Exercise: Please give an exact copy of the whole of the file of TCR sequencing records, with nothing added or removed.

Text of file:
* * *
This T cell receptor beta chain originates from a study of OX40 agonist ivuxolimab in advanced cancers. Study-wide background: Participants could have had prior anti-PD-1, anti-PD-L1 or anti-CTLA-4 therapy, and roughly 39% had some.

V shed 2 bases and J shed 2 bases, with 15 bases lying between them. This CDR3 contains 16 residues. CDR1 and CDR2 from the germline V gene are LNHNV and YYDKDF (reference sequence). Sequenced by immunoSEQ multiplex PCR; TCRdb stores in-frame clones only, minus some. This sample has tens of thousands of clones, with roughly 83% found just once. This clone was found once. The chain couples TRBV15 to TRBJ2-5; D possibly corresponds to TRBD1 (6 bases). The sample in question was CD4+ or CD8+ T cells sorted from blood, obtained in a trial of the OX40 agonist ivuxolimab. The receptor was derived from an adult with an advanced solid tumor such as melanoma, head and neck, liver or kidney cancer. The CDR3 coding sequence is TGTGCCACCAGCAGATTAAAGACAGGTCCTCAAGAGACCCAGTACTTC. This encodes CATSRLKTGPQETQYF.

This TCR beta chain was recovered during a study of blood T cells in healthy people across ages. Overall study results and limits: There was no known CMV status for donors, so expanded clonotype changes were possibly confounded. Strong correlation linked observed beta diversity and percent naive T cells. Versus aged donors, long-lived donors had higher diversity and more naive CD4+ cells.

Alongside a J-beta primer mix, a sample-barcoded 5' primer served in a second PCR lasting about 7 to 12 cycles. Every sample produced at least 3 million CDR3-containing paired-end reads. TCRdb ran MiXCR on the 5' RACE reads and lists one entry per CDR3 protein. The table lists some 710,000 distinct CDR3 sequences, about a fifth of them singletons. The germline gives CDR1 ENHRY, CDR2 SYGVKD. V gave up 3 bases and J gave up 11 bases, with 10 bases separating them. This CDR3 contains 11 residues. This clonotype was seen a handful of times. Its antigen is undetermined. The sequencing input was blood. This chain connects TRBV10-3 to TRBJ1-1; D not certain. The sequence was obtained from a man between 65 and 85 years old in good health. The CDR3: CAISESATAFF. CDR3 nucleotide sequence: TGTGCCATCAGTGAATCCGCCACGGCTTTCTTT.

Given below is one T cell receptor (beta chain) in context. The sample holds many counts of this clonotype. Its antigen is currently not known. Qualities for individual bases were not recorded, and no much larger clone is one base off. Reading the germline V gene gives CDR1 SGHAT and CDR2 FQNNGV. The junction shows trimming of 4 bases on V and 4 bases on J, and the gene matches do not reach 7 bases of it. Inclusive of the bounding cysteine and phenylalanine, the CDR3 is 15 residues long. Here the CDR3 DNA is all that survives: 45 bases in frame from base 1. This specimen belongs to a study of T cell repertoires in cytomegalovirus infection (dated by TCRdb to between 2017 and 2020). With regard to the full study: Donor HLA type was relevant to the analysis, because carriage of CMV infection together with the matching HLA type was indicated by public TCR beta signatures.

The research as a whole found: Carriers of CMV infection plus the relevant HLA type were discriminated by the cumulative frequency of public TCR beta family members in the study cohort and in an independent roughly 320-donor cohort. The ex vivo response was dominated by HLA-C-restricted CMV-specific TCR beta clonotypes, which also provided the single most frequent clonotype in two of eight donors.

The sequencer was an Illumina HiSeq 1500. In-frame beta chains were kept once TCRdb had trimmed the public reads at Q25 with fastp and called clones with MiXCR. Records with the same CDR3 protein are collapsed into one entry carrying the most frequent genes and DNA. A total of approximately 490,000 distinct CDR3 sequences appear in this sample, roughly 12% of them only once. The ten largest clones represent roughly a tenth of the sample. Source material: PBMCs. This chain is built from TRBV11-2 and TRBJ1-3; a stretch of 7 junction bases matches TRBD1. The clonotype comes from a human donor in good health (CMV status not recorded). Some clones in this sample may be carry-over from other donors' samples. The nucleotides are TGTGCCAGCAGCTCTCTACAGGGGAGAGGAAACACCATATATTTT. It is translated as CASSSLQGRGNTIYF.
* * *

This T cell receptor beta chain originates from a study of OX40 agonist ivuxolimab in advanced cancers. Study-wide background: Participants could have had prior anti-PD-1, anti-PD-L1 or anti-CTLA-4 therapy, and roughly 39% had some.

V shed 2 bases and J shed 2 bases, with 15 bases lying between them. This CDR3 contains 16 residues. CDR1 and CDR2 from the germline V gene are LNHNV and YYDKDF (reference sequence). Sequenced by immunoSEQ multiplex PCR; TCRdb stores in-frame clones only, minus some. This sample has tens of thousands of clones, with roughly 83% found just once. This clone was found once. The chain couples TRBV15 to TRBJ2-5; D possibly corresponds to TRBD1 (6 bases). The sample in question was CD4+ or CD8+ T cells sorted from blood, obtained in a trial of the OX40 agonist ivuxolimab. The receptor was derived from an adult with an advanced solid tumor such as melanoma, head and neck, liver or kidney cancer. The CDR3 coding sequence is TGTGCCACCAGCAGATTAAAGACAGGTCCTCAAGAGACCCAGTACTTC. This encodes CATSRLKTGPQETQYF.

This TCR beta chain was recovered during a study of blood T cells in healthy people across ages. Overall study results and limits: There was no known CMV status for donors, so expanded clonotype changes were possibly confounded. Strong correlation linked observed beta diversity and percent naive T cells. Versus aged donors, long-lived donors had higher diversity and more naive CD4+ cells.

Alongside a J-beta primer mix, a sample-barcoded 5' primer served in a second PCR lasting about 7 to 12 cycles. Every sample produced at least 3 million CDR3-containing paired-end reads. TCRdb ran MiXCR on the 5' RACE reads and lists one entry per CDR3 protein. The table lists some 710,000 distinct CDR3 sequences, about a fifth of them singletons. The germline gives CDR1 ENHRY, CDR2 SYGVKD. V gave up 3 bases and J gave up 11 bases, with 10 bases separating them. This CDR3 contains 11 residues. This clonotype was seen a handful of times. Its antigen is undetermined. The sequencing input was blood. This chain connects TRBV10-3 to TRBJ1-1; D not certain. The sequence was obtained from a man between 65 and 85 years old in good health. The CDR3: CAISESATAFF. CDR3 nucleotide sequence: TGTGCCATCAGTGAATCCGCCACGGCTTTCTTT.

Given below is one T cell receptor (beta chain) in context. The sample holds many counts of this clonotype. Its antigen is currently not known. Qualities for individual bases were not recorded, and no much larger clone is one base off. Reading the germline V gene gives CDR1 SGHAT and CDR2 FQNNGV. The junction shows trimming of 4 bases on V and 4 bases on J, and the gene matches do not reach 7 bases of it. Inclusive of the bounding cysteine and phenylalanine, the CDR3 is 15 residues long. Here the CDR3 DNA is all that survives: 45 bases in frame from base 1. This specimen belongs to a study of T cell repertoires in cytomegalovirus infection (dated by TCRdb to between 2017 and 2020). With regard to the full study: Donor HLA type was relevant to the analysis, because carriage of CMV infection together with the matching HLA type was indicated by public TCR beta signatures.

The research as a whole found: Carriers of CMV infection plus the relevant HLA type were discriminated by the cumulative frequency of public TCR beta family members in the study cohort and in an independent roughly 320-donor cohort. The ex vivo response was dominated by HLA-C-restricted CMV-specific TCR beta clonotypes, which also provided the single most frequent clonotype in two of eight donors.

The sequencer was an Illumina HiSeq 1500. In-frame beta chains were kept once TCRdb had trimmed the public reads at Q25 with fastp and called clones with MiXCR. Records with the same CDR3 protein are collapsed into one entry carrying the most frequent genes and DNA. A total of approximately 490,000 distinct CDR3 sequences appear in this sample, roughly 12% of them only once. The ten largest clones represent roughly a tenth of the sample. Source material: PBMCs. This chain is built from TRBV11-2 and TRBJ1-3; a stretch of 7 junction bases matches TRBD1. The clonotype comes from a human donor in good health (CMV status not recorded). Some clones in this sample may be carry-over from other donors' samples. The nucleotides are TGTGCCAGCAGCTCTCTACAGGGGAGAGGAAACACCATATATTTT. It is translated as CASSSLQGRGNTIYF.